The study found that third-level students in Ireland who had financial problems, pre-existing illness, or higher levels of psychological stress reported higher levels of stress related to the Covid-19 pandemic.
A study by Trinity College Dublin’s School of Psychology aimed to assess levels of coronavirus-related stress among Irish students at a time when very little is known about the pandemic’s long-term impact on young people.
The online survey was conducted by 321 college students in Ireland, mostly from higher education institutions.
Of these, 176 were between the ages of 18 and 21 and 145 were between the ages of 22 and 25, of which 78.8% were women and 18.1% were men.
Approximately 38% reported that they have a permanent illness, and of these, about 54% suffer from mental health related problems.
A sample of students answered various online questionnaires to assess their level of psychological stress.
In the 10-item Clinical Results in Routine Assessment tool, participants rated each item on a five-point scale from zero (never) to four (most or always). A sample of students set a median of 18.25, indicating that, on average, students exhibited “moderate” levels of psychological distress.
In tracking the results, the study found that Covid-related stress is “positively and significantly associated” with money problems, chronic illness, or psychological distress.
The study notes: “The gender of students, the presence or absence of money at their disposal, the presence or absence of chronic diseases, and the level of psychological stress were important predictors of stress caused by Covid-19, so that those who had monetary and financial concerns had pre-existing illnesses, and higher levels of psychological stress reported higher levels of pandemic-related stress.
“We also found that people who self-identified as women reported higher levels of pandemic-related stress.”
The study found that some of the scores used, such as adverse childhood experiences (ACE) and stress tolerance scores, were not strongly associated as predictors of high Covid-related stress.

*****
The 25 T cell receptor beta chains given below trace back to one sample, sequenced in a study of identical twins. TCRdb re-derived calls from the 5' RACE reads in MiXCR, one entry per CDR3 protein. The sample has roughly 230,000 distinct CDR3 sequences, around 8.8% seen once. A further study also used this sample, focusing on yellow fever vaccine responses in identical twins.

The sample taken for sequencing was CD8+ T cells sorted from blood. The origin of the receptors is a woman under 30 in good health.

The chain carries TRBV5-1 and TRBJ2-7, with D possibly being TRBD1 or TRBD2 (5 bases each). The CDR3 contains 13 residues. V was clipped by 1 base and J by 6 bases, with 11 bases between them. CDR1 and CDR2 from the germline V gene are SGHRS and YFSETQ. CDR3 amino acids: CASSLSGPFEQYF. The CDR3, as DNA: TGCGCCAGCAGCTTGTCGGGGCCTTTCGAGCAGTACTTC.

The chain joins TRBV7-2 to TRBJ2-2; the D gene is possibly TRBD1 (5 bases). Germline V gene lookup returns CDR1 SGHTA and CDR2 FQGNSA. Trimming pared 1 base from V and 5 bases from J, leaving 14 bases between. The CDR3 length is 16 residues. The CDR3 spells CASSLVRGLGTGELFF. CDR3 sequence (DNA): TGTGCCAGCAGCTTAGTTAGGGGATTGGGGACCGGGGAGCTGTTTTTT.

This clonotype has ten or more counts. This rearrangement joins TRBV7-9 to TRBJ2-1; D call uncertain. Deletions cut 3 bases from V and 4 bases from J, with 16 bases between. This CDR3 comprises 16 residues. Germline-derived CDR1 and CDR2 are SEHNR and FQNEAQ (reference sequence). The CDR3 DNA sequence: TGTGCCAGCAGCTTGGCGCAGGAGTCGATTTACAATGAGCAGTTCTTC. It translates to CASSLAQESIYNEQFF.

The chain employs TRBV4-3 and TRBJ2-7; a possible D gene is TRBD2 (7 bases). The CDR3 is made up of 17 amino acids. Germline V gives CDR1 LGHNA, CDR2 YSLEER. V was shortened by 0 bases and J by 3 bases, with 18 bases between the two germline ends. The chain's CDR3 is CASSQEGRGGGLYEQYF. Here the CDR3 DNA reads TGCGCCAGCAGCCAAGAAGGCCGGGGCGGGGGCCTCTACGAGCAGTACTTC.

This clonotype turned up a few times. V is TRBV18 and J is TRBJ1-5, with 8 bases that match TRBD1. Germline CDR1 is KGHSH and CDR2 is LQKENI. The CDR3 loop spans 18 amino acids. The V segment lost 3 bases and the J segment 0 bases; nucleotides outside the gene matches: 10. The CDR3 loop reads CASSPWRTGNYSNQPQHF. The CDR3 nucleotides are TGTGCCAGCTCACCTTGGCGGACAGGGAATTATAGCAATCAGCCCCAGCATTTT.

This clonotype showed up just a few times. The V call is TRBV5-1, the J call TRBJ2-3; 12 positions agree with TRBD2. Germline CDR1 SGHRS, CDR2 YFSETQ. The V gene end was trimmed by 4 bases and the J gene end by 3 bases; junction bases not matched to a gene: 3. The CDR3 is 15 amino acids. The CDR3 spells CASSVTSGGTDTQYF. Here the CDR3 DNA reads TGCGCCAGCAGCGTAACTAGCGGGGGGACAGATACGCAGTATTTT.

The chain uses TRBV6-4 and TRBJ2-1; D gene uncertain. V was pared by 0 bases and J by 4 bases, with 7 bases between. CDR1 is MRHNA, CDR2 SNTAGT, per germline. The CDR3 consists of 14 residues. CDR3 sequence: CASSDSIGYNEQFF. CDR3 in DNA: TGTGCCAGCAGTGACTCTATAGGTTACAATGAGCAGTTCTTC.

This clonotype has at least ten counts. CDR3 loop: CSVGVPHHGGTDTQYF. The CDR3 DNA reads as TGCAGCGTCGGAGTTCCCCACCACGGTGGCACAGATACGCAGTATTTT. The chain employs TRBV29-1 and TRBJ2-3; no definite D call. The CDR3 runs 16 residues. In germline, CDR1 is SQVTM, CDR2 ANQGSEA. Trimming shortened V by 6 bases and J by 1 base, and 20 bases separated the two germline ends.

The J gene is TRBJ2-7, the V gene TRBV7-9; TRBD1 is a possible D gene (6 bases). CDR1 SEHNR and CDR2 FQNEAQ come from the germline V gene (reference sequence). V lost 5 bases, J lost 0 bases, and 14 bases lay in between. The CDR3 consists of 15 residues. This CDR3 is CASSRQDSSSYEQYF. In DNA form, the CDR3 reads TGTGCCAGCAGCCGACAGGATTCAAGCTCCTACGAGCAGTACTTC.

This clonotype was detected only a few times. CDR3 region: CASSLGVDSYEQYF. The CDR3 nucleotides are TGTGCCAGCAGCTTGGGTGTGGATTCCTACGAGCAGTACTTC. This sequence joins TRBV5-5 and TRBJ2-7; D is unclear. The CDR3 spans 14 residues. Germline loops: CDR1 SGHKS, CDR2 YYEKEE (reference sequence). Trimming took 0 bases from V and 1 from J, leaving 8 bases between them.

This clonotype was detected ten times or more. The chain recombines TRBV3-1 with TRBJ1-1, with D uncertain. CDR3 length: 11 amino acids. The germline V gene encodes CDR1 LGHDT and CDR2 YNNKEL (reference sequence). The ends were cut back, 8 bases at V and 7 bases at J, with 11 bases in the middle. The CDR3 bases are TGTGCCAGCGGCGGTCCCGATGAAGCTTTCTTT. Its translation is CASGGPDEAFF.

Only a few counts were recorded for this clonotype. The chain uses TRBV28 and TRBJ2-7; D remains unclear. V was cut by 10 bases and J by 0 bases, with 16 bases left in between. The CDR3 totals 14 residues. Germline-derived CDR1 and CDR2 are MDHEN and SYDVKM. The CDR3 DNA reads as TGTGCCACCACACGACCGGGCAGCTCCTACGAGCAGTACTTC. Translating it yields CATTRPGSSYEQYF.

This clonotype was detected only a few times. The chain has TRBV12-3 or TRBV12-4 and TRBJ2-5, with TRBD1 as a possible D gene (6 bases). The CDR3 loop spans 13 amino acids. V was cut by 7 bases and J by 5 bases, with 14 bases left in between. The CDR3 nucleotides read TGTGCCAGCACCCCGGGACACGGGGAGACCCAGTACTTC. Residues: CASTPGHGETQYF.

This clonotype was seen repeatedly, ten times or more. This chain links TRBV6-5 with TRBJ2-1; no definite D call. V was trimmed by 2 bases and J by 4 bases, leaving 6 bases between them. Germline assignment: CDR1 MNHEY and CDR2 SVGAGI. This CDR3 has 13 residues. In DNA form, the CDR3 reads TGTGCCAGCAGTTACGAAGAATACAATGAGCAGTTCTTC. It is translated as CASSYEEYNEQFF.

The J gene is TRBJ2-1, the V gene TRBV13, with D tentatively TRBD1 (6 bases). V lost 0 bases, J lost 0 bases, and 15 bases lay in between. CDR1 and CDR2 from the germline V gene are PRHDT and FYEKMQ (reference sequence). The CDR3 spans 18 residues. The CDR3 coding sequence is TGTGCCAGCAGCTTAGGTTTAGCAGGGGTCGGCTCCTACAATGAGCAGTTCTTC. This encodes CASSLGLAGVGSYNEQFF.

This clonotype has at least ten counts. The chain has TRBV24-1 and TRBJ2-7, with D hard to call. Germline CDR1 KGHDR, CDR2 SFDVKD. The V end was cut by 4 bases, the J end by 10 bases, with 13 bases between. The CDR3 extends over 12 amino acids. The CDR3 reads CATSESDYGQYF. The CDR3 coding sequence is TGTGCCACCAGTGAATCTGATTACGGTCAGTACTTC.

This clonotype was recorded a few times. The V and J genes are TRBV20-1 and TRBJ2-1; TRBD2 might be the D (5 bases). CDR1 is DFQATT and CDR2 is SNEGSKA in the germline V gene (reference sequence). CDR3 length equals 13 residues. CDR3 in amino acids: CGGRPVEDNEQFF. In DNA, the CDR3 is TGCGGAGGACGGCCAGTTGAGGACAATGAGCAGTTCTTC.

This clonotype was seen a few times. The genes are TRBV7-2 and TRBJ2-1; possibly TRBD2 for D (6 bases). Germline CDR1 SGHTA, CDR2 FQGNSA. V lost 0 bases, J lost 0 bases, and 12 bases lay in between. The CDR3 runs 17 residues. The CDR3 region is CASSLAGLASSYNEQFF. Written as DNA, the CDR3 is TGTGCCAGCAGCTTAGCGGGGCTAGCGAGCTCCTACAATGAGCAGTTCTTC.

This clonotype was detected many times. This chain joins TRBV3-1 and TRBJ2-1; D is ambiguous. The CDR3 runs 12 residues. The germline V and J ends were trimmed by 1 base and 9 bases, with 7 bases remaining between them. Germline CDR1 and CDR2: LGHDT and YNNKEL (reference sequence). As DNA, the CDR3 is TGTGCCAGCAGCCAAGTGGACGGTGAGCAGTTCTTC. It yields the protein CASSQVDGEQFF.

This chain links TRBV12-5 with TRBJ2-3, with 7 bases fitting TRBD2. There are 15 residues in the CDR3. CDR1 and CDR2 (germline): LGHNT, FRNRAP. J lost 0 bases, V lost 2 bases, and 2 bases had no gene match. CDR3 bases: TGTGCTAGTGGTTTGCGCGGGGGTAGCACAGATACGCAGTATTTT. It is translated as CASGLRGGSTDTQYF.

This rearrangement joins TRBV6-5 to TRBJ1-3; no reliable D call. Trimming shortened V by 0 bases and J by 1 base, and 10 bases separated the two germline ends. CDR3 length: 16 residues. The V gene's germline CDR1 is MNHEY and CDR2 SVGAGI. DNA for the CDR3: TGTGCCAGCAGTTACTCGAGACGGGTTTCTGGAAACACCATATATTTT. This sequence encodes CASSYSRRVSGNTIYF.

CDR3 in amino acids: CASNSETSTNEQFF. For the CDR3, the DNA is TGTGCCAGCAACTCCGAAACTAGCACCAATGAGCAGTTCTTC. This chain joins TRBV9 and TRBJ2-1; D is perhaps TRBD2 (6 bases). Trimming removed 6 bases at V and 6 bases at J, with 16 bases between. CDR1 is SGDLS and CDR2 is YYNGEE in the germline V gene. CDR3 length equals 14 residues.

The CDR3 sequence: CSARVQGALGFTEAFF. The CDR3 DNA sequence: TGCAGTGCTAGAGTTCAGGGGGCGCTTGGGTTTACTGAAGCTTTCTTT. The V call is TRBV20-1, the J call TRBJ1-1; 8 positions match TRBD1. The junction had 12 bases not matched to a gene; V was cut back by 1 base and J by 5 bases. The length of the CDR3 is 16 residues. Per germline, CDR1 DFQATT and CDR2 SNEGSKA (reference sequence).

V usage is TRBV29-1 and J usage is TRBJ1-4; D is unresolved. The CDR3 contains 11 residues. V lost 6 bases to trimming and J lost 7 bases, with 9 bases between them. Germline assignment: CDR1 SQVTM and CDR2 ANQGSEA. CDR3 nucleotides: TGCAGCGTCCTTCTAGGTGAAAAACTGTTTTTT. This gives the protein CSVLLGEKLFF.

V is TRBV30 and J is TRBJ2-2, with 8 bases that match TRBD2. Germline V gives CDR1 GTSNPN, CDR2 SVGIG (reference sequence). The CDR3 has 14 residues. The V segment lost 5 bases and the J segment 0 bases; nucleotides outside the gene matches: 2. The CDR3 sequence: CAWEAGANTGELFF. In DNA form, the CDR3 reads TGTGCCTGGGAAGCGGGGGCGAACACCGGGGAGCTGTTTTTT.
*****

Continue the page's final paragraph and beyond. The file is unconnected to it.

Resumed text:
“Perhaps Covid-19 stress, which is pandemic-specific stressors such as isolation resulting from stay-at-home orders and social distancing measures, is a unique experience that operates differently than other forms of psychological stress,” which are more commonly associated with ACE and resistance,” the study says.
“It’s also possible that Covid-19 stress is more related to other protective factors besides resilience, which were not included in this study.”
The study notes that identifying students who may be particularly vulnerable to the stresses of Covid-19 can help provide mental health services to those who need them most.
According to the authors, remote online activities and services can be implemented by tertiary institutions to provide support to students who help solve the problems associated with the pandemic.
While educational institutions should strive to develop pedagogy and support services that are accessible and inclusive to all students, certain groups of students may be particularly needed at this time.Madhav Bhargav, Trinity College Dublin
PhD candidate Madhav Bhargav said: “Our study shows that the prevalence of mental health problems among college students was significant during the pandemic. This stress can exacerbate inequalities between and within populations, such as those with low incomes or those with ongoing mental and physical health problems.
“These mental health issues may continue to persist as the impact of the pandemic intensifies and other stressors emerge (such as the economic crisis).
“While educational institutions should strive to develop teaching methods and support services that are accessible and inclusive to all students, certain groups of students may be particularly needed at this time.
“Universities should take this into account when planning and delivering mental health services now and in the coming months to mitigate some of the negative effects experienced.”
The article “Risk Factors for Covid-19 Stress Among College Students” was published online in the Irish Journal of Psychological Medicine.
The data was collected between February and March 2021 when Ireland was under Covid-19 restrictions and all universities were closed for in-person learning.